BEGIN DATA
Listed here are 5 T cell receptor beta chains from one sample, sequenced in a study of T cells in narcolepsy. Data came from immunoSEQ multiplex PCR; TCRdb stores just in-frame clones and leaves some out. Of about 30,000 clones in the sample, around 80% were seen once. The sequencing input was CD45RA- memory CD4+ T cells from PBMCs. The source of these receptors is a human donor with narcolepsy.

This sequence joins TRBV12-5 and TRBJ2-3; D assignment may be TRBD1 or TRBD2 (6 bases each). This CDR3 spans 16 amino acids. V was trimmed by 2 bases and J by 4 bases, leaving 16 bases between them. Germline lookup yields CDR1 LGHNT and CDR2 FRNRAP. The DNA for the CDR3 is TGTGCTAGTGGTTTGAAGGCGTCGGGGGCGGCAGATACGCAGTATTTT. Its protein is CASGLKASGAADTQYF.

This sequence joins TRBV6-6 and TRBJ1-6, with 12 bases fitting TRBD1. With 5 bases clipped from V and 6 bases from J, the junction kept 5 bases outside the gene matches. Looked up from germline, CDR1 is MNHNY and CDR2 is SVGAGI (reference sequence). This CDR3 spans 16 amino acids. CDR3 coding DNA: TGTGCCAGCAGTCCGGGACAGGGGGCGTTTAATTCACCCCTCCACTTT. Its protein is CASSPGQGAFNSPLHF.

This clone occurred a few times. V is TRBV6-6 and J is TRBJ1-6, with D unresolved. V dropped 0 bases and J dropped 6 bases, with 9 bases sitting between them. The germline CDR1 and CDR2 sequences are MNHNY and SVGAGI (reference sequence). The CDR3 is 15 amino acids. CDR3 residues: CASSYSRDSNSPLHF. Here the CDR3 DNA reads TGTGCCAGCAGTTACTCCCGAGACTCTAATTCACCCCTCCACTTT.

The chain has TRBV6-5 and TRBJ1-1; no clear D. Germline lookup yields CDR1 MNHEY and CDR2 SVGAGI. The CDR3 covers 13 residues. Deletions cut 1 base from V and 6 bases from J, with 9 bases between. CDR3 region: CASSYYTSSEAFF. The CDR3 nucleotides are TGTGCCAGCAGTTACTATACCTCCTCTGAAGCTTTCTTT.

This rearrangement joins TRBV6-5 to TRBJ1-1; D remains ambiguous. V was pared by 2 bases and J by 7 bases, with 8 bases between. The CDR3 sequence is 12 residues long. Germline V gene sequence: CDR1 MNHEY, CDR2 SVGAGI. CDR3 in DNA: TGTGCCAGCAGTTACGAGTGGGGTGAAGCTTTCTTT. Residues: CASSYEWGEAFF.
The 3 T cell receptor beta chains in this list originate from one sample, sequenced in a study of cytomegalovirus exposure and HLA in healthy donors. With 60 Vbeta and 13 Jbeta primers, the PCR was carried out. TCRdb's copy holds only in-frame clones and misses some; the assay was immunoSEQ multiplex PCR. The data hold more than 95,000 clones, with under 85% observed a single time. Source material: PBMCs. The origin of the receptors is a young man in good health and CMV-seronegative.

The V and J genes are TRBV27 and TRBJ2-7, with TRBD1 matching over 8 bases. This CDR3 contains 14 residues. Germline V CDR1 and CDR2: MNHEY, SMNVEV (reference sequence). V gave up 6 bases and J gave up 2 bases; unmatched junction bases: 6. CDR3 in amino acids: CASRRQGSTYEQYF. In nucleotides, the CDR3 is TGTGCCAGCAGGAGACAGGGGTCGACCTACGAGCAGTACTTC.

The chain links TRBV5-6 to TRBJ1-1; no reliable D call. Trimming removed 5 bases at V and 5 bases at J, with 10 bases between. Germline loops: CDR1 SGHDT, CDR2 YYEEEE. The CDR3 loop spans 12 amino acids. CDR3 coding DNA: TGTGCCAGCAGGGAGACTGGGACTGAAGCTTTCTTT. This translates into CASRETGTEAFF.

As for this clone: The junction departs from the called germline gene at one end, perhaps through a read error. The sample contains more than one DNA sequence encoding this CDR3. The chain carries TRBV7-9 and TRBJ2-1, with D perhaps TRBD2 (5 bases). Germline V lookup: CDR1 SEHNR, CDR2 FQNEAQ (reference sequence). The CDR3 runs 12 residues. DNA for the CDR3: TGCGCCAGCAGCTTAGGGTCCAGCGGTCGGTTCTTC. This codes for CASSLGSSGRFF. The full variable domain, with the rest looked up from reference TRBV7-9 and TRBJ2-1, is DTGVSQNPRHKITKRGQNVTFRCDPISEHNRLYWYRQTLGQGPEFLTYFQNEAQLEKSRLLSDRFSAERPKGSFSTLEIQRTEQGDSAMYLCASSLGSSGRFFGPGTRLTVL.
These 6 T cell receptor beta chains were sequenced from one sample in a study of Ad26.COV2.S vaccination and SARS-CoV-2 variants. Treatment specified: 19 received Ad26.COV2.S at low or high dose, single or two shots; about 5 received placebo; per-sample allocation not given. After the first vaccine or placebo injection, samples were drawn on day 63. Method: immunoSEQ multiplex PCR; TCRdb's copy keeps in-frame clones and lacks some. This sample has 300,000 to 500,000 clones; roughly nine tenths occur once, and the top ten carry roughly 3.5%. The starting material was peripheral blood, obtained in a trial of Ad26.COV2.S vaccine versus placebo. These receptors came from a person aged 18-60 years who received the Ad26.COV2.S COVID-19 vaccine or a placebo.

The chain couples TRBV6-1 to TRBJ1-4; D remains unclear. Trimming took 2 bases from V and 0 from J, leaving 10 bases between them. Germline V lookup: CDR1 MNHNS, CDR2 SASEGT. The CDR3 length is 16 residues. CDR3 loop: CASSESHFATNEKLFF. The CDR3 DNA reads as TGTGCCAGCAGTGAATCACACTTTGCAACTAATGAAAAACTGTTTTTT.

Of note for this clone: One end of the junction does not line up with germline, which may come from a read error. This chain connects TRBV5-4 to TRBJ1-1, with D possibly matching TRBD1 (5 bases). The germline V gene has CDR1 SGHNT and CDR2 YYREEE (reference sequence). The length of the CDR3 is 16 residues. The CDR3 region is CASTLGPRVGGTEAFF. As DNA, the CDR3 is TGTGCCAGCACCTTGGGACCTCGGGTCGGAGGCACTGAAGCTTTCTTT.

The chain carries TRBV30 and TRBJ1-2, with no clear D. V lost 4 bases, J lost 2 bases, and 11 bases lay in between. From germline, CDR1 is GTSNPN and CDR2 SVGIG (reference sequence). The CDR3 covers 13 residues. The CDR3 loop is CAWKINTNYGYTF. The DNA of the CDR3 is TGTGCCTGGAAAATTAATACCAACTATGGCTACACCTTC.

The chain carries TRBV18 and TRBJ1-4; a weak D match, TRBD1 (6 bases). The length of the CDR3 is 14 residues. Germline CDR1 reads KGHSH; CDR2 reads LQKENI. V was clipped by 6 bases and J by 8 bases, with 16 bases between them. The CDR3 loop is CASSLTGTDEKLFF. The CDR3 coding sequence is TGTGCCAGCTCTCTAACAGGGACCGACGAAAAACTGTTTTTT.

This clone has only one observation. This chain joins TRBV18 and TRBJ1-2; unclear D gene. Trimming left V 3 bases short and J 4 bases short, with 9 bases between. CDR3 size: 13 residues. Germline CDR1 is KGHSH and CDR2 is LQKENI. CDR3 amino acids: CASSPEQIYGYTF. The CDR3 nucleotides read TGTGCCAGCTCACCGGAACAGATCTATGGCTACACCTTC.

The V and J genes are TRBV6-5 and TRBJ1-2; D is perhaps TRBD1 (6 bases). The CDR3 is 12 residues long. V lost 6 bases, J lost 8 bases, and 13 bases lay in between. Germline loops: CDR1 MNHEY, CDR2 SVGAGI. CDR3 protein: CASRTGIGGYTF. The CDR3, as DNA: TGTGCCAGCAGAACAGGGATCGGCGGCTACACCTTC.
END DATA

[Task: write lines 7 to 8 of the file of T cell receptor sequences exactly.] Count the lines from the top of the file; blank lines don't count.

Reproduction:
The 3 T cell receptor beta chains in this list originate from one sample, sequenced in a study of cytomegalovirus exposure and HLA in healthy donors. With 60 Vbeta and 13 Jbeta primers, the PCR was carried out. TCRdb's copy holds only in-frame clones and misses some; the assay was immunoSEQ multiplex PCR. The data hold more than 95,000 clones, with under 85% observed a single time. Source material: PBMCs. The origin of the receptors is a young man in good health and CMV-seronegative.

The V and J genes are TRBV27 and TRBJ2-7, with TRBD1 matching over 8 bases. This CDR3 contains 14 residues. Germline V CDR1 and CDR2: MNHEY, SMNVEV (reference sequence). V gave up 6 bases and J gave up 2 bases; unmatched junction bases: 6. CDR3 in amino acids: CASRRQGSTYEQYF. In nucleotides, the CDR3 is TGTGCCAGCAGGAGACAGGGGTCGACCTACGAGCAGTACTTC.